Though you may ask, what if it was the data centres who experience the “unexpected contingencies”? Great question. They’ve thought of that as well, that’s why data centres have backups of your data, and backups of backups. Unlike the usual in-house IT servers, data centres are all about hardware muscle.

Stability = Business Continuity

Because your entire system is hosted on a remote server with much more muscle (hardware), you can count on its stability compared to an in-house IT. The reason why most systems crash or fail is because their in-house IT doesn’t have the hardware to churn the processes of several users. As your business gets larger, it’ll be hard to keep things on track unless you buy/increase your hardware. So, by leveraging on the hardware muscle of cloud services, your system becomes ‘more’ stable.

Faster = Customer Satisfaction = Business Continuity

When we need speed, we need better hardware. Cloud computing services have stacks and columns of servers with ‘super’ capacities. When we avail of, say SaaS, we are letting the servers of the cloud computing company do all the heavy lifting re: processes, software, storage. Compared to their hardware our computers, even if it has an i7 processor, are still mice. When we leverage the capacities and capabilities of these “heavy duty” computers, we can do our work faster because there is no processing happening on our end.

Reduced Operating Costs = Business Continuity

Cloud computing services help you reduce operating costs significantly! For example, you have a graphic design company that functions on 30 computers. For your employees to work, you need a graphic design software – let’s say Photoshop. Imagine the cost of having to purchase 30 licenses for Photoshop in order to install it on every employee’s computer. That’s quite an expense.

When you adapt the ‘cloud’, you can install just a single licensed software on the server and then it can be accessed by all of your employees. But you only need one license because technically the software is installed on just one computer (the server).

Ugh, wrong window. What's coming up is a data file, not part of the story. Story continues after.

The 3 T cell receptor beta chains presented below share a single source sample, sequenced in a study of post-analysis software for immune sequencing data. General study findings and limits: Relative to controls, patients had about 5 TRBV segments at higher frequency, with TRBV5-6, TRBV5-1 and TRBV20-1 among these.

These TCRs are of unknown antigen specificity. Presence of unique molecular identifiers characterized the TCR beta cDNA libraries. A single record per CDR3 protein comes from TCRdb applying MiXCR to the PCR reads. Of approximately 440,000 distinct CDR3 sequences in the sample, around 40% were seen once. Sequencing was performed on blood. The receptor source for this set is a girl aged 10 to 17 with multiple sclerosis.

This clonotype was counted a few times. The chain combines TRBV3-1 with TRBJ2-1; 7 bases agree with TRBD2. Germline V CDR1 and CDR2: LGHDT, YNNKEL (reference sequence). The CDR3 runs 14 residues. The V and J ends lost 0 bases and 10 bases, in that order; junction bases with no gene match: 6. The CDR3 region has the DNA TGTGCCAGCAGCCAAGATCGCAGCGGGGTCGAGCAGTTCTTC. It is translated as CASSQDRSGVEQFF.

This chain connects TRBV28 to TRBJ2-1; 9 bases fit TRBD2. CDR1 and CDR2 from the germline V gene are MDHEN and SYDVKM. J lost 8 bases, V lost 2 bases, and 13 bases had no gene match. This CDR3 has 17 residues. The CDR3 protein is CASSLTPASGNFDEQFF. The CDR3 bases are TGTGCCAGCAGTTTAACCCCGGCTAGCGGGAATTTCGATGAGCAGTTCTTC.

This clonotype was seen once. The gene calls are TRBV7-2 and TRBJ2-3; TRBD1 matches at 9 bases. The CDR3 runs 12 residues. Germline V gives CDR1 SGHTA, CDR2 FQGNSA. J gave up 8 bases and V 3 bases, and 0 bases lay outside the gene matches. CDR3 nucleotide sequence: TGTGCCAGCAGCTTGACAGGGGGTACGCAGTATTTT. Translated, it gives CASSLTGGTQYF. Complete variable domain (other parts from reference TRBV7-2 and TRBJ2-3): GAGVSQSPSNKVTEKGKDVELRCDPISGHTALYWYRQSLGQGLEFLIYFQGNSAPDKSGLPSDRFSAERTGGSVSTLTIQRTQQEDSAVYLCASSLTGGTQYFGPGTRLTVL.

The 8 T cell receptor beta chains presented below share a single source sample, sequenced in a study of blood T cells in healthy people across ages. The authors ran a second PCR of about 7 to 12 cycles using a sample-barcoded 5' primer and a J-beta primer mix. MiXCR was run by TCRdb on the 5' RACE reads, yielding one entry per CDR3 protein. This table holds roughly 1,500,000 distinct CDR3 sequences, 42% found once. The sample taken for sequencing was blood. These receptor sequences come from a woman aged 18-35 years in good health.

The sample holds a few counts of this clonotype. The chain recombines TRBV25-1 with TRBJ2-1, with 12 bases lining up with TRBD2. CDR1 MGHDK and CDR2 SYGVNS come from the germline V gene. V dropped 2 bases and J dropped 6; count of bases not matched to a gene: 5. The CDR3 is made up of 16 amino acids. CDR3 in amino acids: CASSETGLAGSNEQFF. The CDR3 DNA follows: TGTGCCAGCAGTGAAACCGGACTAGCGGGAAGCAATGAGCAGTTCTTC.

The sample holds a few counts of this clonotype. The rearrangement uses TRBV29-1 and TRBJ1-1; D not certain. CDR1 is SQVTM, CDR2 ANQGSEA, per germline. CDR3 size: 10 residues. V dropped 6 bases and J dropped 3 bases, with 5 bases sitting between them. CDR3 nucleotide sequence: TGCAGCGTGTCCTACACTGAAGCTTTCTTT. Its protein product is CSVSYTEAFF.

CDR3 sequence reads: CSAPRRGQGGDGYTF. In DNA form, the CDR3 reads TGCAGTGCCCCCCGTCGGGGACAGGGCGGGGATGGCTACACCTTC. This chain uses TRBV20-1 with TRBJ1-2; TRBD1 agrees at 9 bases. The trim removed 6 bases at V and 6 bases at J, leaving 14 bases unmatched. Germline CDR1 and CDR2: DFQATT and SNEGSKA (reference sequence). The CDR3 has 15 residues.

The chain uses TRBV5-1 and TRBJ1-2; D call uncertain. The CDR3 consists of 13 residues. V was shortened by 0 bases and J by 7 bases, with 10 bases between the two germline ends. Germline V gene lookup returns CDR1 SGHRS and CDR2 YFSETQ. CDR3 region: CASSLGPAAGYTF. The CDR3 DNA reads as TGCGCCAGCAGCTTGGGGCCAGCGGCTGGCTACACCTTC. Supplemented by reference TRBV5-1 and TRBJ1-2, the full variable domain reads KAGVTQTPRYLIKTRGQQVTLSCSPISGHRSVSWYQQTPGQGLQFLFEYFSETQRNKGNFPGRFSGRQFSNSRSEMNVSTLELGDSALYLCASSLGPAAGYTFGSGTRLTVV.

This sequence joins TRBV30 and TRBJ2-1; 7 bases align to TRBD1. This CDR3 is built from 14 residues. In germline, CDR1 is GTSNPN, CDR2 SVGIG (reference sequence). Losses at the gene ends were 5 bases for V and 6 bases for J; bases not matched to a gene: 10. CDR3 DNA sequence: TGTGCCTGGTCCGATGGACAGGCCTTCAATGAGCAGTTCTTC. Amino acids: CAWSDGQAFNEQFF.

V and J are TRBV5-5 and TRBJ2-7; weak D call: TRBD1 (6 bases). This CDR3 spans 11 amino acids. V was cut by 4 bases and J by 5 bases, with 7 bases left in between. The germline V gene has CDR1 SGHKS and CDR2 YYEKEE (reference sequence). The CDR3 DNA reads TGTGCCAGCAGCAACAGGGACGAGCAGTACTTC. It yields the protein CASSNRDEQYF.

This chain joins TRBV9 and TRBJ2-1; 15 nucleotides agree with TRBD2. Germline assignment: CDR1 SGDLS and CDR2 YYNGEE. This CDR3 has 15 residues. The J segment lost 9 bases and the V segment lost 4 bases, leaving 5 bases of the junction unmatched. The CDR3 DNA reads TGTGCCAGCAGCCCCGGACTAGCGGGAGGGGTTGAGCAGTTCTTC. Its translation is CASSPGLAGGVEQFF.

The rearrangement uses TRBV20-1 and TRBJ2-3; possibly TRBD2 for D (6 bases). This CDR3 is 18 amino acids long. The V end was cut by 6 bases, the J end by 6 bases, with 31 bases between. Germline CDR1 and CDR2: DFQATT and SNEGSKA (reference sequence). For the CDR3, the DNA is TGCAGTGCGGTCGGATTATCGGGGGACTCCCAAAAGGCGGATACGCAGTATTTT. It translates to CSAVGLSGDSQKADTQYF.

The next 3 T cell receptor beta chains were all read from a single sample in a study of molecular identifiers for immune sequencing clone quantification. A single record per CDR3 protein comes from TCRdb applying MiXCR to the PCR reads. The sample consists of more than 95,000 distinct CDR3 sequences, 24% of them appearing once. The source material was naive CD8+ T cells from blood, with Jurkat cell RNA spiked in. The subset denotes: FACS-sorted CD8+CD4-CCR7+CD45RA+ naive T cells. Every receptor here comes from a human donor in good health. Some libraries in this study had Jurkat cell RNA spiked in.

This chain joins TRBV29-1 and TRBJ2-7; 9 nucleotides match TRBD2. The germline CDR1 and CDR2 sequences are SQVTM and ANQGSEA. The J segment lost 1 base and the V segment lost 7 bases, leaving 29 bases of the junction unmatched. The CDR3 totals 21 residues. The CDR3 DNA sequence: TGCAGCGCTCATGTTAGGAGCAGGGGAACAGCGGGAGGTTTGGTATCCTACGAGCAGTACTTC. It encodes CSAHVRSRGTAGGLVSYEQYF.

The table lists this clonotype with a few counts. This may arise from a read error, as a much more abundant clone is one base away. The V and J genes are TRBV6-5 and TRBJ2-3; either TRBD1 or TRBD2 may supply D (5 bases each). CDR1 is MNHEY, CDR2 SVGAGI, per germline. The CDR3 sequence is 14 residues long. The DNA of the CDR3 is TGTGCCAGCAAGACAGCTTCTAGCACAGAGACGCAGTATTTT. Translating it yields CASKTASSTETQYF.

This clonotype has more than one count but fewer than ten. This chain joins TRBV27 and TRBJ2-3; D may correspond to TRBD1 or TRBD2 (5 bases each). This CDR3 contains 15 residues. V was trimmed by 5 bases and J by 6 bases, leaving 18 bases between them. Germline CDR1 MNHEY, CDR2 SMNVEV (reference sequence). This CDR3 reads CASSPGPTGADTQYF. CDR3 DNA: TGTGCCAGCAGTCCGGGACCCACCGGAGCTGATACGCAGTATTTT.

Global Workforce = Business Continuity

Wherever you are in the world, you can access the cloud. So whether your office is in the U.S., having global branches/reaches is possible – and it’s cheaper. And you won’t have to worry about latency problems – your data travelling from the US to Asia – because they are in the internet, so you just need the right bandwidth. The beauty of cloud computing services, such as that of Netsuite’s CRM or HyperOffice’s collaboration solutions, is that you see data real-time!

I’m sure that it is every entrepreneur’s dream to expand and launch their business internationally, as well as to keep their business alive long-term – with cloud computing software that dream ain’t too far to reach.

About the author

Vanessa Parks is a Freelance Systems Analyst and Cloud Storage Consultant. She has been an advocate of Desktop virtualisation and unified computing for improved work efficiency and performance. She also has a passion in dancing, cooking and playing golf.

What is your collaboration style? French Garden or English Garden? (Infographic)

Two top managers disagree profoundly. Abel, CEO of a happening young startup, believes that if he gives his team room to be creative, everything will fall in place for the company. Abraham, President at a large real estate agency, won’t hear a word of it. According to him, you need to give people context – in terms of clearly defined responsibilities, processes and roles –  so that they can channel their creativity to improve the organization.

Neither of them is completely right. They are right in their own situations. Through a gardening metaphor, the following infographic studies these two broad approaches to collaborating in organizations. Which one are you?

(click to enlarge)

42 rules for successful collaboration – Free eBook for HyperOffice site visitors